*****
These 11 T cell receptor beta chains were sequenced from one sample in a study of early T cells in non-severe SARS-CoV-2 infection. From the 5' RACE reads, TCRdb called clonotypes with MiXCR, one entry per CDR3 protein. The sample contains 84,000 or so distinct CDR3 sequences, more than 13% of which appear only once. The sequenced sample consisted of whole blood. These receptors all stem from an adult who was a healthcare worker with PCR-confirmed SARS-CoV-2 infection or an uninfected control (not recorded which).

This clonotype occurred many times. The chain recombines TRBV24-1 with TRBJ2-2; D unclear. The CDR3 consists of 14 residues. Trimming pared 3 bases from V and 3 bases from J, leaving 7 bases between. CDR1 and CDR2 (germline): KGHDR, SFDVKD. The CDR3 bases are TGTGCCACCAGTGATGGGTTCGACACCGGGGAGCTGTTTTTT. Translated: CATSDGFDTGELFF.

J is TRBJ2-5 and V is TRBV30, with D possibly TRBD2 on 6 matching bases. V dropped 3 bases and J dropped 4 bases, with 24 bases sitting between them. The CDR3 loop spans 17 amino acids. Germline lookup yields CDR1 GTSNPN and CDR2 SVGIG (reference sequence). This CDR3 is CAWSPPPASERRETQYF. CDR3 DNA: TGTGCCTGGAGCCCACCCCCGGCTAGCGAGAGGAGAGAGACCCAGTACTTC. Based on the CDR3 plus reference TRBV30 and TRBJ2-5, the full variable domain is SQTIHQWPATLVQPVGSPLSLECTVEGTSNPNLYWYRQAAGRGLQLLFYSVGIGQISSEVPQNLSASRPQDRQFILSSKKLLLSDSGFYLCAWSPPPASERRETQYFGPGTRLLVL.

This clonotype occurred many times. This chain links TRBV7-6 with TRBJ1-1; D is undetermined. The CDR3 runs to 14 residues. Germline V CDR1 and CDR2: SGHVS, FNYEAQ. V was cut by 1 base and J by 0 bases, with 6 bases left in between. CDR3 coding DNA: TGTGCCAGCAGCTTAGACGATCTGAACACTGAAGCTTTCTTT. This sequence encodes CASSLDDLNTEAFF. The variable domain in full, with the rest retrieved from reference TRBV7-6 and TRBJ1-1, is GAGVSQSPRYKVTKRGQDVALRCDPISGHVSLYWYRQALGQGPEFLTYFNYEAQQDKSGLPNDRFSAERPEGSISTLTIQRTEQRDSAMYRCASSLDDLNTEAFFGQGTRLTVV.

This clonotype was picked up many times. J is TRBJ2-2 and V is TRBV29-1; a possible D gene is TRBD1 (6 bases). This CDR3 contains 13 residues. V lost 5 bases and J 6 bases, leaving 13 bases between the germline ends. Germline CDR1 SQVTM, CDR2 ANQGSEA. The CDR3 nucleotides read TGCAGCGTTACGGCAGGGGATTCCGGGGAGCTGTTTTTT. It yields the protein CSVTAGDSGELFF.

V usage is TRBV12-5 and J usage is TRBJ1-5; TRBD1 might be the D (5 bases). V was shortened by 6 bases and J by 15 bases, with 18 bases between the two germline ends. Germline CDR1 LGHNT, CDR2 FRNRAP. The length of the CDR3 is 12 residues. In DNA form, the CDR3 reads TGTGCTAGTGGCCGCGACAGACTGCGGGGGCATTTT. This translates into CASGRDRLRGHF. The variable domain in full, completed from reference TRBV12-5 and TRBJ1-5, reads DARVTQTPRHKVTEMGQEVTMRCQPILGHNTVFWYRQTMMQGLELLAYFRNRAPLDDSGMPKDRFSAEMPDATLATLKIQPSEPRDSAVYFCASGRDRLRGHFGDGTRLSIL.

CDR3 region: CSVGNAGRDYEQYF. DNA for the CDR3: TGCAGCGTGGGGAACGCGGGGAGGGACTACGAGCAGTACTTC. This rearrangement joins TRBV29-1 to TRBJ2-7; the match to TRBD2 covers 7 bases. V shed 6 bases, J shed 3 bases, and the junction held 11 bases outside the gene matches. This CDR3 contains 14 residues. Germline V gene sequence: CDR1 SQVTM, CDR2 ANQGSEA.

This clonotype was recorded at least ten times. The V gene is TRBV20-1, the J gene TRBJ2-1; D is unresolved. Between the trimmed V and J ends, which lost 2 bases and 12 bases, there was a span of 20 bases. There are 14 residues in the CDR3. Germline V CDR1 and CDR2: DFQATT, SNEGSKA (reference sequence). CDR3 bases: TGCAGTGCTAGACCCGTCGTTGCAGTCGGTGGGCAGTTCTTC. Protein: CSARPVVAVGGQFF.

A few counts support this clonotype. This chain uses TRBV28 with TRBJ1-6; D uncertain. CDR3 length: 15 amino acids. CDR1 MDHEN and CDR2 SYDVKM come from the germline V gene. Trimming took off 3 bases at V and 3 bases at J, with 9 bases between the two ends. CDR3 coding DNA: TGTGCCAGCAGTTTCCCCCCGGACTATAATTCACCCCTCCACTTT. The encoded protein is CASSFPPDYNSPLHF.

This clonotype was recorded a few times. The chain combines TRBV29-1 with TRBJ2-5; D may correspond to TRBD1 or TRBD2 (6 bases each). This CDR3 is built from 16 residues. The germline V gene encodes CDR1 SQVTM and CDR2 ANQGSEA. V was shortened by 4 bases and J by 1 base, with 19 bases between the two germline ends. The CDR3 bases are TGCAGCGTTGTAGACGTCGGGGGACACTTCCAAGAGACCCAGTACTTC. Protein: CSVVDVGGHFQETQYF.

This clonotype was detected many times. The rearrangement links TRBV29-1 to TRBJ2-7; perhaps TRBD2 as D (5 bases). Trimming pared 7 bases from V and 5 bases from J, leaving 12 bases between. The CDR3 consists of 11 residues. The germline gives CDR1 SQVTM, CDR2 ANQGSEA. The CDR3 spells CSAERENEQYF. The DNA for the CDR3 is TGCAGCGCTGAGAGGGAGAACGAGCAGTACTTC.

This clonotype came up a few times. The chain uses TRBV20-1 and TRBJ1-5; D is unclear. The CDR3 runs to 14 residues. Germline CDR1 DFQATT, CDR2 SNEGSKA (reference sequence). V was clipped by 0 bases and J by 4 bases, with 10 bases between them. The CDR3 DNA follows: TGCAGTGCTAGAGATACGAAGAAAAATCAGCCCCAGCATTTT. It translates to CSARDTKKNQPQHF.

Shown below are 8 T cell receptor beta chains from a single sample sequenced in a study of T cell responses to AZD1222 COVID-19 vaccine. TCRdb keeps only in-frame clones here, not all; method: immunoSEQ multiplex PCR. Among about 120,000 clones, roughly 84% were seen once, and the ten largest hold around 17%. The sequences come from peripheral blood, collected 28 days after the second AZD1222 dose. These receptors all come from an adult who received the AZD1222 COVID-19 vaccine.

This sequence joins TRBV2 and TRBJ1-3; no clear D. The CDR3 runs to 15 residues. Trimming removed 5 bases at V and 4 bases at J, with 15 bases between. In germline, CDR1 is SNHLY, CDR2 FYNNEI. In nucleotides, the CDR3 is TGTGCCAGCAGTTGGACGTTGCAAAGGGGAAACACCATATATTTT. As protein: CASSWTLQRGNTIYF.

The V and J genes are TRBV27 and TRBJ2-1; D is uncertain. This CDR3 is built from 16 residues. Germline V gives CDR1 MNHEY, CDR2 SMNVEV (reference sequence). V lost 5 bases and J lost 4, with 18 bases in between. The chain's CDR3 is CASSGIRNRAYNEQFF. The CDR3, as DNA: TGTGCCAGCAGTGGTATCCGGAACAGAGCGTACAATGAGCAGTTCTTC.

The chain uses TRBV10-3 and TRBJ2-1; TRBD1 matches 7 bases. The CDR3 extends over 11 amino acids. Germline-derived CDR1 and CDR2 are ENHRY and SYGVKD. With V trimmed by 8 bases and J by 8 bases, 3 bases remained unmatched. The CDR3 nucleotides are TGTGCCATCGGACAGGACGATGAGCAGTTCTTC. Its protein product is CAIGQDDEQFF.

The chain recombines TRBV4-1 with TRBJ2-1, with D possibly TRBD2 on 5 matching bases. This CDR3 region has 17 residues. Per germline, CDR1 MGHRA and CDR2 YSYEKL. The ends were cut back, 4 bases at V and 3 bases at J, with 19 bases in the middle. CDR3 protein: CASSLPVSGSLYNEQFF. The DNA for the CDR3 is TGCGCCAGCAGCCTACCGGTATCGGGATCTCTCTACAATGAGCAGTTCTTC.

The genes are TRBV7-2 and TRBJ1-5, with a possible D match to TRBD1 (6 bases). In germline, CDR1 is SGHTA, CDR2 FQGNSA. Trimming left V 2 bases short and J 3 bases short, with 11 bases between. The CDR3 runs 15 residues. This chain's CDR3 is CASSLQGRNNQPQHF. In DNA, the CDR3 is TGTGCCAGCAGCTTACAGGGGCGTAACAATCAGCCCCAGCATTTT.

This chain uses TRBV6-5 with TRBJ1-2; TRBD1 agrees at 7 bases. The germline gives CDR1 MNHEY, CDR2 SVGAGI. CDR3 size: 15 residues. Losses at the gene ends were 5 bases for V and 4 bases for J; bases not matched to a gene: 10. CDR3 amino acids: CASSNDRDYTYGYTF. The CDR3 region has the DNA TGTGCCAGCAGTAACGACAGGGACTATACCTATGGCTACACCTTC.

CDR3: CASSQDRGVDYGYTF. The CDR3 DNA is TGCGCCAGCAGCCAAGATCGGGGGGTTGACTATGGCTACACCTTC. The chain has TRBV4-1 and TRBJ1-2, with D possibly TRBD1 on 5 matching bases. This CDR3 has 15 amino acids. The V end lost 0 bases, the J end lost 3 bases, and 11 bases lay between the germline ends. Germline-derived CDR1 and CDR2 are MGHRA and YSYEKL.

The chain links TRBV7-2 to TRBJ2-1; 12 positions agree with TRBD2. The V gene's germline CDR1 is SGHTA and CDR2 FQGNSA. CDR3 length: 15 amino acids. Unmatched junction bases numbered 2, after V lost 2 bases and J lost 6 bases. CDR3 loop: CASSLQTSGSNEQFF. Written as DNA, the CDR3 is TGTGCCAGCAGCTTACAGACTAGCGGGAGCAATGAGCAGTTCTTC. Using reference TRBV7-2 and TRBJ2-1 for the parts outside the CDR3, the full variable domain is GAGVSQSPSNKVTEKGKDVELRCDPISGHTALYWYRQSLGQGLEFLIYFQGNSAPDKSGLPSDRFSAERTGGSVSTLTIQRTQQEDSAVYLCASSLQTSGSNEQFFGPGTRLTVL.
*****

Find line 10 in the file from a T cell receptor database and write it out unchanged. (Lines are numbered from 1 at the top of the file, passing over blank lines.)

This clonotype was recorded a few times. The chain combines TRBV29-1 with TRBJ2-5; D may correspond to TRBD1 or TRBD2 (6 bases each). This CDR3 is built from 16 residues. The germline V gene encodes CDR1 SQVTM and CDR2 ANQGSEA. V was shortened by 4 bases and J by 1 base, with 19 bases between the two germline ends. The CDR3 bases are TGCAGCGTTGTAGACGTCGGGGGACACTTCCAAGAGACCCAGTACTTC. Protein: CSVVDVGGHFQETQYF.